One of the toughest challenges I’ve faced working with leaders is how many of them outwardly appear to be successful. Yet, they have spent much of their time using fear, intimidation, and a draconian approach to managing others. There are far too many examples of people who lead the wrong way and reap the rewards for doing so. Using fear and aggression is the quickest path to behavior change.
Organizations often celebrate leaders who hit their targets without taking a closer look at how they made that happen. Sometimes, managers who are getting results using a big stick are promoted to a larger role. In this new role, they repeat these poor leadership patterns. They continue to use techniques that are fast, easy, and wrong on their rise to the top. Eventually, they get to a place where aggression is their only leadership tool and they lose the ability to make things happen.
Leaders who don’t learn from their mistakes typically derail at some point. This is because eventually, fear and intimidation no longer work with their team. Fear as a tool is fast, but it’s not sustainable.
Over time there are three major dynamics that come into play with leaders who follow this pattern.
1. People work hard to topple dictators.
As this kind of leader goes about his or her job, larger and larger numbers of people become negatively affected. Employees increasingly look for opportunities to resist, challenge, and ultimately rid themselves of the leader. At some point, the outcry becomes so loud that someone who has the power to make a change, hears it.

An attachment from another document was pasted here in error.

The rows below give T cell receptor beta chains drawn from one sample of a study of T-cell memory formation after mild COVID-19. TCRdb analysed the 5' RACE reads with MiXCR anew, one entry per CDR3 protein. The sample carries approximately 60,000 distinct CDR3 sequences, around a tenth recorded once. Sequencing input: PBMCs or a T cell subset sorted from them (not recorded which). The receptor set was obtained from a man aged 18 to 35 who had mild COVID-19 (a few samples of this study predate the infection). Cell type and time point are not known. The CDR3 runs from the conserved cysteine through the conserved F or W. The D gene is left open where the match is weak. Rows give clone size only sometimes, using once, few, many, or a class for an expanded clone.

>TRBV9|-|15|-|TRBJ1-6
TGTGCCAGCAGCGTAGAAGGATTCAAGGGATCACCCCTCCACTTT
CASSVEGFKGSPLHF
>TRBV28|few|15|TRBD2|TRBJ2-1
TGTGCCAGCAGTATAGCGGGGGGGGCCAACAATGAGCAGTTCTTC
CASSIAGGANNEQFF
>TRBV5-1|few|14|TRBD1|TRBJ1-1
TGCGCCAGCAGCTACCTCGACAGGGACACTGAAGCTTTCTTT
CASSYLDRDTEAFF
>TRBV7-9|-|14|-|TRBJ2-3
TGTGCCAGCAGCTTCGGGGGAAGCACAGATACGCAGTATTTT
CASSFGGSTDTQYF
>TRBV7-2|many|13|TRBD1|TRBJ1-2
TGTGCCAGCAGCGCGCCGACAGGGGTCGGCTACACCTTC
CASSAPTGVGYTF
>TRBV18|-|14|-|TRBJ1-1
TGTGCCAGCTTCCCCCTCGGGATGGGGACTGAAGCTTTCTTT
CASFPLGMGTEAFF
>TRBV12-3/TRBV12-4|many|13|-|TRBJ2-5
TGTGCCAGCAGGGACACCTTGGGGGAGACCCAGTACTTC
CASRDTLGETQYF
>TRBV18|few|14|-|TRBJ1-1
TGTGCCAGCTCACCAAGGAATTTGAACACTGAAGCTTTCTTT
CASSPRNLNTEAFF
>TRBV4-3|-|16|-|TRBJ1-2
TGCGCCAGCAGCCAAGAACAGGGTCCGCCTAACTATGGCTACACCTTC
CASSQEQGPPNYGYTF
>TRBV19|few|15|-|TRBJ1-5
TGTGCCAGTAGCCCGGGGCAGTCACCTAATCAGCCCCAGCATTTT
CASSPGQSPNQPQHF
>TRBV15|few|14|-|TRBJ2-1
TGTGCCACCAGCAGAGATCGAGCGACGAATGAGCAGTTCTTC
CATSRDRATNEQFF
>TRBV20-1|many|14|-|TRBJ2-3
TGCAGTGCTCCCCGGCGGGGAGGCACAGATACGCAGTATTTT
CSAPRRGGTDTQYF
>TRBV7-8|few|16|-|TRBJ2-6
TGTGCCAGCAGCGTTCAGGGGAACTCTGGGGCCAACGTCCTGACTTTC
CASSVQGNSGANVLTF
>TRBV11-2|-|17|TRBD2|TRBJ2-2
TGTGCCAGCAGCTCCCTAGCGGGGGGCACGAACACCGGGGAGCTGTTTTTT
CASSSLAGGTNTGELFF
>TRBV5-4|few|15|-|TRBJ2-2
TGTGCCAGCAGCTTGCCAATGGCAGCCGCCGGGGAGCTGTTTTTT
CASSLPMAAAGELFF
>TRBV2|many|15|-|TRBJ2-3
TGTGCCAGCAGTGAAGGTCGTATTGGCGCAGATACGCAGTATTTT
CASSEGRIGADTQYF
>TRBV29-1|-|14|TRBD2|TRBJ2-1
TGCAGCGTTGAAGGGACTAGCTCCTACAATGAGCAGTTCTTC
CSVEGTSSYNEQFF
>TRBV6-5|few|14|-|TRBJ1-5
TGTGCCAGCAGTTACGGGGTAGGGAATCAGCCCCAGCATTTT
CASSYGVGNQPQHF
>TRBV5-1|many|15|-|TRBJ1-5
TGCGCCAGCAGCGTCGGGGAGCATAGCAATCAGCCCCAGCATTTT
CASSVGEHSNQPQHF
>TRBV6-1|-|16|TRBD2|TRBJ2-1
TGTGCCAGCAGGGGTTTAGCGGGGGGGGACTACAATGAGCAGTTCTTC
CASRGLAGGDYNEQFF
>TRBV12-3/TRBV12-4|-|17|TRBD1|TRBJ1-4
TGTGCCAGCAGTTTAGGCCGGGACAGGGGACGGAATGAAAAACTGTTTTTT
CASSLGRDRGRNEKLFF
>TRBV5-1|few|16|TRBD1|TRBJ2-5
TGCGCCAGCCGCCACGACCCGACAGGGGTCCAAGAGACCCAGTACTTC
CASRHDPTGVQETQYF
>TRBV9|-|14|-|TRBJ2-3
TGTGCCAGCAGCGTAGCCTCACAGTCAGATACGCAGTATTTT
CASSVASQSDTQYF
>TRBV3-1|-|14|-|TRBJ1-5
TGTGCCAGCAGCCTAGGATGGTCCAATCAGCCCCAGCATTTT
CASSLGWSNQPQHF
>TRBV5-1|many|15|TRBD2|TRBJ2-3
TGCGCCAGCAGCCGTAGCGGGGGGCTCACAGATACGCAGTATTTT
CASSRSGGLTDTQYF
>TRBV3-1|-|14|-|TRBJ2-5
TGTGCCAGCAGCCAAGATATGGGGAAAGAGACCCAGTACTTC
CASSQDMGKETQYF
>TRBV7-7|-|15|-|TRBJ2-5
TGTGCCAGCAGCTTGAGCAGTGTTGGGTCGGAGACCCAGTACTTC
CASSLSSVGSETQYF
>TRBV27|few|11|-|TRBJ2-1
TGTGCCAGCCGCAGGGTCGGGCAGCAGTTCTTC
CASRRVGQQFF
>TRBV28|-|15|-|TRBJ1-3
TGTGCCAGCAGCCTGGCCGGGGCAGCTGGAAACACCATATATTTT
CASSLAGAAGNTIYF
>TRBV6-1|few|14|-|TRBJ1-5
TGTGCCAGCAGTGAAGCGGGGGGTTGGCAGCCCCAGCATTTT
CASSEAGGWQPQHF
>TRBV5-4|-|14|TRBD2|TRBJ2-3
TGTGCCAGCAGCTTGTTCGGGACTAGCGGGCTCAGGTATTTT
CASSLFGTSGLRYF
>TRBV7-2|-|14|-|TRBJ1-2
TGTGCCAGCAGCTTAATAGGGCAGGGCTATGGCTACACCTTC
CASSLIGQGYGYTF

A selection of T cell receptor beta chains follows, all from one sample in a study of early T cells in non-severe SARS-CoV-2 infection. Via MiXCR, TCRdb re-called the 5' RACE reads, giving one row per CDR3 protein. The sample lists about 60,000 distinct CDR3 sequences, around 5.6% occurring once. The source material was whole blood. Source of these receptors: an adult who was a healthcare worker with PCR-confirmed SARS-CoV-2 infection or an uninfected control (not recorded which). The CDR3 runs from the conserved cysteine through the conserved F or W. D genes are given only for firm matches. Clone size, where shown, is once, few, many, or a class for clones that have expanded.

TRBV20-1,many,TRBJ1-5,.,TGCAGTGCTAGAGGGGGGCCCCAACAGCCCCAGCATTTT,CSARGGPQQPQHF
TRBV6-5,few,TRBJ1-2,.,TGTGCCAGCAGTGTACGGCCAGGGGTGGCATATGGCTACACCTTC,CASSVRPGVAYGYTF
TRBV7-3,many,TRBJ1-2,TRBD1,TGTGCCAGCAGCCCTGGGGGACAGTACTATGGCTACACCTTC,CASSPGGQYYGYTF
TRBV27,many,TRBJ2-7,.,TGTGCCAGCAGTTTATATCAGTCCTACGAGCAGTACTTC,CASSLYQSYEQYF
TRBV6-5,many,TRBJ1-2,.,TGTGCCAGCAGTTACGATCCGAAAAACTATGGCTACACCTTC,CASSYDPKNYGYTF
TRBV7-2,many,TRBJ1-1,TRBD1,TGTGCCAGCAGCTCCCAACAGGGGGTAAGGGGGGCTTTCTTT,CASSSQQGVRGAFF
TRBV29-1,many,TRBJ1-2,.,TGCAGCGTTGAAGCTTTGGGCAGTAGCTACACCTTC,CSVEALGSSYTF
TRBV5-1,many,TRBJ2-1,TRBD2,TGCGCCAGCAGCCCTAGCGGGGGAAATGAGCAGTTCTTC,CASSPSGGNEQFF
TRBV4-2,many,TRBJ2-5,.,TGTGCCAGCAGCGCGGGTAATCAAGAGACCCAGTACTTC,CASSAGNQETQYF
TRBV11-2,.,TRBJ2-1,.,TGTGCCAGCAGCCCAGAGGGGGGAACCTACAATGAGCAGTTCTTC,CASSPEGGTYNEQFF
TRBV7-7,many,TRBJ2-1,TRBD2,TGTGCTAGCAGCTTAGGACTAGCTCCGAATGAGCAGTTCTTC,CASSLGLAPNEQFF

2. Compliance instead of commitment limits growth.
When you haven’t had compliance in your practice, it looks like a great thing at first. People begin to do what they are supposed to and that brings results. However, over time, compliance causes mediocrity. At that point, only commitment will be able to consistently grow a practice. Most people will never commit to a leader who doesn’t have their best interests in mind. Employees will also turn away from a practice that allows this kind of leader to stay in place. People become disgruntled and many decide to do just enough to get by, but never really commit to the success of the team or the practice.
3. Great performers demand great leaders.
The best employees will decide they can achieve more under a leader who helps them grow and develop. Consequently, this might mean changing hospitals to find one. Star players understand that a great coach will make them even better. Over time, the heavy-handed leader is left with mediocre performers who decide it’s better to just do what they are told and collect their paycheck. No one can win for long with a team like that.
Bad leadership seems to work when you are only looking at a snapshot. There will always be managers that are willing to take the easy road and just tell people what to do. Also, there will always be practices that reward that kind of leadership and continue to promote those who practice it. If you want your hospital to be built on a foundation that is sustainable, you need leaders who develop trust and commitment from the teams they lead. It will always take longer, but it will always be worth it. Leadership shortcuts can be seductive in a world focused on immediate gratification. However, your practice can’t afford to encourage or tolerate these leaders without suffering the long-term consequences they always bring.